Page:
Tag Archives: exceptional longevity

Aging like a fine wine

Recent research indicates that we may actually get better with age… in some ways, anyway. Although increases in age are associated with physiological decline, it looks as if emotional resilience and a positive self-image help to keep us young and happy. Here’s a link to the news article:

http://www.biosciencetechnology.com/news/2012/12/paradox-aging-older-we-get-better-we-feel

And a link to the primary research:

http://ajp.psychiatryonline.org/article.aspx?articleid=1478351

DNA Methylation Declines with Age | The Scientist

DNA Methylation Declines with Age | The Scientist.

DNA methylation is one method by which the expression of our genes (how much protein our genes make and when) can be changed within mere minutes. With age, our genes make proteins less reliably – they’re produced (or not) at inappropriate times or at inappropriate levels. Some researchers think this phenomenon can lead to age-related disease. This article in The Scientist gives an update on the status of research on why and how this wide-scale gene dysregulation happens, and how it relates to the aging process.

Studying both ends of that burning candle

A nice article on an excellent complimentary approach to “traditional” aging research. Instead of focusing on what goes wrong in Early-Agers, let’s focus on them, AND on what is different from normal in Super-Agers!

National Post | News

Louise Levy attends regular Tai-chi classes, retired three years ago from her secretarial job and says she would still be driving today if her car had not “conked out before I did.” None of which would be particularly unusual, except Mrs. Levy is 101 years old.

“My mind is still clear and I don’t have a memory problem,” says the resident of Rye, N.Y., about the latest chapter in a life that began when movies were silent and the Model-T Ford cutting edge. “It’s been absolutely marvelous.”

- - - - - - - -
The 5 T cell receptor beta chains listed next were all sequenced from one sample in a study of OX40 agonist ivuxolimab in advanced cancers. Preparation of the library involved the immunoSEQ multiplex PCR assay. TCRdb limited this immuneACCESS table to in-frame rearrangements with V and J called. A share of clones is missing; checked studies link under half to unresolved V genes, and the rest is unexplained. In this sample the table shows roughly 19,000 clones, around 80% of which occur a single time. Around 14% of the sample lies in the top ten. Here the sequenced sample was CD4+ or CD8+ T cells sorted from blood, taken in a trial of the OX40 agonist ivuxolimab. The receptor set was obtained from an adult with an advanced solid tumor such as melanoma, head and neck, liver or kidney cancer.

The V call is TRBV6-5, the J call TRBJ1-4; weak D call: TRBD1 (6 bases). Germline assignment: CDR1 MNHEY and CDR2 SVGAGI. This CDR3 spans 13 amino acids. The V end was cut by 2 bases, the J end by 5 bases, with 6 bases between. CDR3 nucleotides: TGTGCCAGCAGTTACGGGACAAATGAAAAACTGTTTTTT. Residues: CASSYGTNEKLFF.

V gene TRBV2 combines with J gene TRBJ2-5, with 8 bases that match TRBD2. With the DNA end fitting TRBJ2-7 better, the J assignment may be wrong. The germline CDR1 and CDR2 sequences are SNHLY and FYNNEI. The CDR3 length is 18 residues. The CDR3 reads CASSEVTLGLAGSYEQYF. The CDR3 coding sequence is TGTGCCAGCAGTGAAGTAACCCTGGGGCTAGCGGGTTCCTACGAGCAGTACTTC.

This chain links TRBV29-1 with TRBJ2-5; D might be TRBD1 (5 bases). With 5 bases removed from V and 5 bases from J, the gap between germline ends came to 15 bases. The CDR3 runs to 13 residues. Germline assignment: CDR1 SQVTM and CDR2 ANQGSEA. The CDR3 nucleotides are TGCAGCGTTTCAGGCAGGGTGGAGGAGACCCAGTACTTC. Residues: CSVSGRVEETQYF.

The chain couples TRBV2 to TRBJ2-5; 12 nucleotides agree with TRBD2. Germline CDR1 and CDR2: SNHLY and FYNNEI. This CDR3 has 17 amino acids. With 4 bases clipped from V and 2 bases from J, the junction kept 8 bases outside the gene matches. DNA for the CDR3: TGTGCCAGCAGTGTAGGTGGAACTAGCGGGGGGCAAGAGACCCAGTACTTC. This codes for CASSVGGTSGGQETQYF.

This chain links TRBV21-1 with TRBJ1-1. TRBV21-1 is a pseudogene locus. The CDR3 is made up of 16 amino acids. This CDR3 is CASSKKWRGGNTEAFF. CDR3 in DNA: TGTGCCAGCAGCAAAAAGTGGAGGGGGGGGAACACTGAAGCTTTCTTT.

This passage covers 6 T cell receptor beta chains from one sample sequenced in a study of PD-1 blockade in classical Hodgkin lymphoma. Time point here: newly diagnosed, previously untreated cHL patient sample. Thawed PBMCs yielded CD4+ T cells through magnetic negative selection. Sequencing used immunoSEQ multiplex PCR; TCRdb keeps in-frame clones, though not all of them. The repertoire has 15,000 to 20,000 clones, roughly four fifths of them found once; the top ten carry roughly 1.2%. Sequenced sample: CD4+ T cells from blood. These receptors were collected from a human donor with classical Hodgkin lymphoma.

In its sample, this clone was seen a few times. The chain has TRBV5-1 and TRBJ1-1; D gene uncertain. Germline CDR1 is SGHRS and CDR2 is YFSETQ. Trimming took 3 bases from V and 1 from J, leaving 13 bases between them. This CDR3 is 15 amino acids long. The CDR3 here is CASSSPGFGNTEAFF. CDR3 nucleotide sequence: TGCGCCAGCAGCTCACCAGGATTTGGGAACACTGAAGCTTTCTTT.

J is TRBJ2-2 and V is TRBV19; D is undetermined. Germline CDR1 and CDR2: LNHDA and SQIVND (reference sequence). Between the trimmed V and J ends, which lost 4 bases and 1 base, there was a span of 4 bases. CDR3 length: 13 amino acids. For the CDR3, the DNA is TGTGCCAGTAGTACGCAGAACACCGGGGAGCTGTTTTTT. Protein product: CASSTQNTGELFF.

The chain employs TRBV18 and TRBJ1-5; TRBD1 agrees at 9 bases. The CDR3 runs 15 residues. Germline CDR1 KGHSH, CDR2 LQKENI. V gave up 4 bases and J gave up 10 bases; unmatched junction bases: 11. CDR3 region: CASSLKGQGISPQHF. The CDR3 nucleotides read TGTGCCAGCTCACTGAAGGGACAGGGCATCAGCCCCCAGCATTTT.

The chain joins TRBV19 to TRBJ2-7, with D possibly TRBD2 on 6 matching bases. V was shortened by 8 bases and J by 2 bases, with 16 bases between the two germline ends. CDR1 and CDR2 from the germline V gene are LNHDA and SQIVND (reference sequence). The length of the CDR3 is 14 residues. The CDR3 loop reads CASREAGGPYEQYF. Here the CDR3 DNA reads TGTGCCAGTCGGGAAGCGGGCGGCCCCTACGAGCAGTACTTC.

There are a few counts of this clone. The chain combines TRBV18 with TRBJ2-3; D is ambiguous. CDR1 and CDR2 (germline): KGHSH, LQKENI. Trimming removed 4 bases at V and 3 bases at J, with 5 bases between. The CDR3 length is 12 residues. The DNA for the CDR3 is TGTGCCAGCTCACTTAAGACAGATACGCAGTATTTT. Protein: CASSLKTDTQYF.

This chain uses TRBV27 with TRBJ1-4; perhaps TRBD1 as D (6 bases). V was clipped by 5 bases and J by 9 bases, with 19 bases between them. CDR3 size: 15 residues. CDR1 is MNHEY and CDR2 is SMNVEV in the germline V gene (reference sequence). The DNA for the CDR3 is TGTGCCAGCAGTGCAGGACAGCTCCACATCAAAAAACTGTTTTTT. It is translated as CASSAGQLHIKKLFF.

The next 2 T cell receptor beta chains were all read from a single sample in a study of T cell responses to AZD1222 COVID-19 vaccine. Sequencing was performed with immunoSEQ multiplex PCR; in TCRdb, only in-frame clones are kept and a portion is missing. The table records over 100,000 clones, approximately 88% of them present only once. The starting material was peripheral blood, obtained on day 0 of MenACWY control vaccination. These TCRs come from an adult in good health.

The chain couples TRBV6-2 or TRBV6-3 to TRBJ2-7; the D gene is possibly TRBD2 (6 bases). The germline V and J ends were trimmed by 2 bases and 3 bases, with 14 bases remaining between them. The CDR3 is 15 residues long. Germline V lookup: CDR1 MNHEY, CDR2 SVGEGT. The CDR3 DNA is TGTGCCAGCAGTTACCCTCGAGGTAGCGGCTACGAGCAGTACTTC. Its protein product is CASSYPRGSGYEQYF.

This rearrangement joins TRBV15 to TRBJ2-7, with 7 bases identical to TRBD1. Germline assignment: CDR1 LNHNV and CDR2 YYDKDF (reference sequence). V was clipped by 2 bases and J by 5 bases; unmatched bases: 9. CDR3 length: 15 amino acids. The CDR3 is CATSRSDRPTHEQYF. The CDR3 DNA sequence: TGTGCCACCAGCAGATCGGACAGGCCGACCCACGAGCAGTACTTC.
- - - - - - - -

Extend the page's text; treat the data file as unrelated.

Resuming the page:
Mrs. Levy’s long and generally healthy life is the focus of a fascinating scientific study, itself at the forefront of a little-noticed but radical approach to medical research. Turning upside down the traditional quest to understand and cure specific diseases, some researchers are examining instead healthy and long-lived humans and animals for their biological secrets.

[np-related]

By reverse engineering the source of that…

View original post 1,642 more words

More evidence of the importance of nutrition in aging well

We all know that nutrition is important to our health, but it’s when we see articles like this recently published one, “Blueberry extract prolongs lifespan in Drosophila melanogaster,” or this slightly older one, “Concord grape juice supplementation improves memory function in older adults with mild cognitive impairment” that we are reminded of just how literal and direct the positive results of a healthy diet rich in fruits and vegetables can be.

Bowhead whales revealed as the world’s oldest living mammals

… and it’s all because of stone harpoon points found embedded in the whales’ bodies. Amazing story…

Popular Science Articles:

http://www2.gi.alaska.edu/ScienceForum/ASF15/1529.html

http://www.dailymail.co.uk/news/article-461703/Whale-survives-harpoon-attack-130-years-ago-worlds-oldest-mammal.html

Photo credit: Craig George and Alaska Eskimo Whaling Commission

Some of the science behind the reports (let me know if you can’t access the paper):

http://www.nrcresearchpress.com/doi/pdf/10.1139/z99-015